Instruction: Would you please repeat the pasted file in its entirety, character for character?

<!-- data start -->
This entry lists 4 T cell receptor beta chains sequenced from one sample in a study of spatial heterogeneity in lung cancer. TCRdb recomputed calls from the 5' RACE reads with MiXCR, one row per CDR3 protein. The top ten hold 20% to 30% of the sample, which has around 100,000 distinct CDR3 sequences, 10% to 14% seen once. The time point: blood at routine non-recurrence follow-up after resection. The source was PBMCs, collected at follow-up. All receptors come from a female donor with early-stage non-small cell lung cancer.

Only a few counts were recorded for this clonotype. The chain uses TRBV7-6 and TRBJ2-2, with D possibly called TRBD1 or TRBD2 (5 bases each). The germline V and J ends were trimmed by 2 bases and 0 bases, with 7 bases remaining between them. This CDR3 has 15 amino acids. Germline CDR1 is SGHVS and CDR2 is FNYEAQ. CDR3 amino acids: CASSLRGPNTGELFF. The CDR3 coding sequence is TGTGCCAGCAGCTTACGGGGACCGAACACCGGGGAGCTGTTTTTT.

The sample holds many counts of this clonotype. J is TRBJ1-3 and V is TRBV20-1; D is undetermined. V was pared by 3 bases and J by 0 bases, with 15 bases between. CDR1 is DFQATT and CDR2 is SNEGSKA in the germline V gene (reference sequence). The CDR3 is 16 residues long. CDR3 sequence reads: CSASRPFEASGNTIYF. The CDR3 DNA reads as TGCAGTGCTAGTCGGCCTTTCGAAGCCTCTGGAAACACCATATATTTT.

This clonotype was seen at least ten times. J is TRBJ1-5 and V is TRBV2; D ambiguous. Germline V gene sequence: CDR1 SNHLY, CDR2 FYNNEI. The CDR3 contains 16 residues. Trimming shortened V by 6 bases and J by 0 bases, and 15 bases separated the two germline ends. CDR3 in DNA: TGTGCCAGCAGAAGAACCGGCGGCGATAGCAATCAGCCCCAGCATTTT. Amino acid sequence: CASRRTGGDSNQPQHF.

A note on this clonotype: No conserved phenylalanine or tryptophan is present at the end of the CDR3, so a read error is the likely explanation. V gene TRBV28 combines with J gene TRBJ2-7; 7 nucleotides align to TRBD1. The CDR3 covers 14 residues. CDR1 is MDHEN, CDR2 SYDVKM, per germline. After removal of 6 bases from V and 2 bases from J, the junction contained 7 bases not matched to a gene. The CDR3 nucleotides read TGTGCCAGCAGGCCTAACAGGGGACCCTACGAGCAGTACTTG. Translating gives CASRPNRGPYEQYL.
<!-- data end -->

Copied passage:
This entry lists 4 T cell receptor beta chains sequenced from one sample in a study of spatial heterogeneity in lung cancer. TCRdb recomputed calls from the 5' RACE reads with MiXCR, one row per CDR3 protein. The top ten hold 20% to 30% of the sample, which has around 100,000 distinct CDR3 sequences, 10% to 14% seen once. The time point: blood at routine non-recurrence follow-up after resection. The source was PBMCs, collected at follow-up. All receptors come from a female donor with early-stage non-small cell lung cancer.

Only a few counts were recorded for this clonotype. The chain uses TRBV7-6 and TRBJ2-2, with D possibly called TRBD1 or TRBD2 (5 bases each). The germline V and J ends were trimmed by 2 bases and 0 bases, with 7 bases remaining between them. This CDR3 has 15 amino acids. Germline CDR1 is SGHVS and CDR2 is FNYEAQ. CDR3 amino acids: CASSLRGPNTGELFF. The CDR3 coding sequence is TGTGCCAGCAGCTTACGGGGACCGAACACCGGGGAGCTGTTTTTT.

The sample holds many counts of this clonotype. J is TRBJ1-3 and V is TRBV20-1; D is undetermined. V was pared by 3 bases and J by 0 bases, with 15 bases between. CDR1 is DFQATT and CDR2 is SNEGSKA in the germline V gene (reference sequence). The CDR3 is 16 residues long. CDR3 sequence reads: CSASRPFEASGNTIYF. The CDR3 DNA reads as TGCAGTGCTAGTCGGCCTTTCGAAGCCTCTGGAAACACCATATATTTT.

This clonotype was seen at least ten times. J is TRBJ1-5 and V is TRBV2; D ambiguous. Germline V gene sequence: CDR1 SNHLY, CDR2 FYNNEI. The CDR3 contains 16 residues. Trimming shortened V by 6 bases and J by 0 bases, and 15 bases separated the two germline ends. CDR3 in DNA: TGTGCCAGCAGAAGAACCGGCGGCGATAGCAATCAGCCCCAGCATTTT. Amino acid sequence: CASRRTGGDSNQPQHF.

A note on this clonotype: No conserved phenylalanine or tryptophan is present at the end of the CDR3, so a read error is the likely explanation. V gene TRBV28 combines with J gene TRBJ2-7; 7 nucleotides align to TRBD1. The CDR3 covers 14 residues. CDR1 is MDHEN, CDR2 SYDVKM, per germline. After removal of 6 bases from V and 2 bases from J, the junction contained 7 bases not matched to a gene. The CDR3 nucleotides read TGTGCCAGCAGGCCTAACAGGGGACCCTACGAGCAGTACTTG. Translating gives CASRPNRGPYEQYL.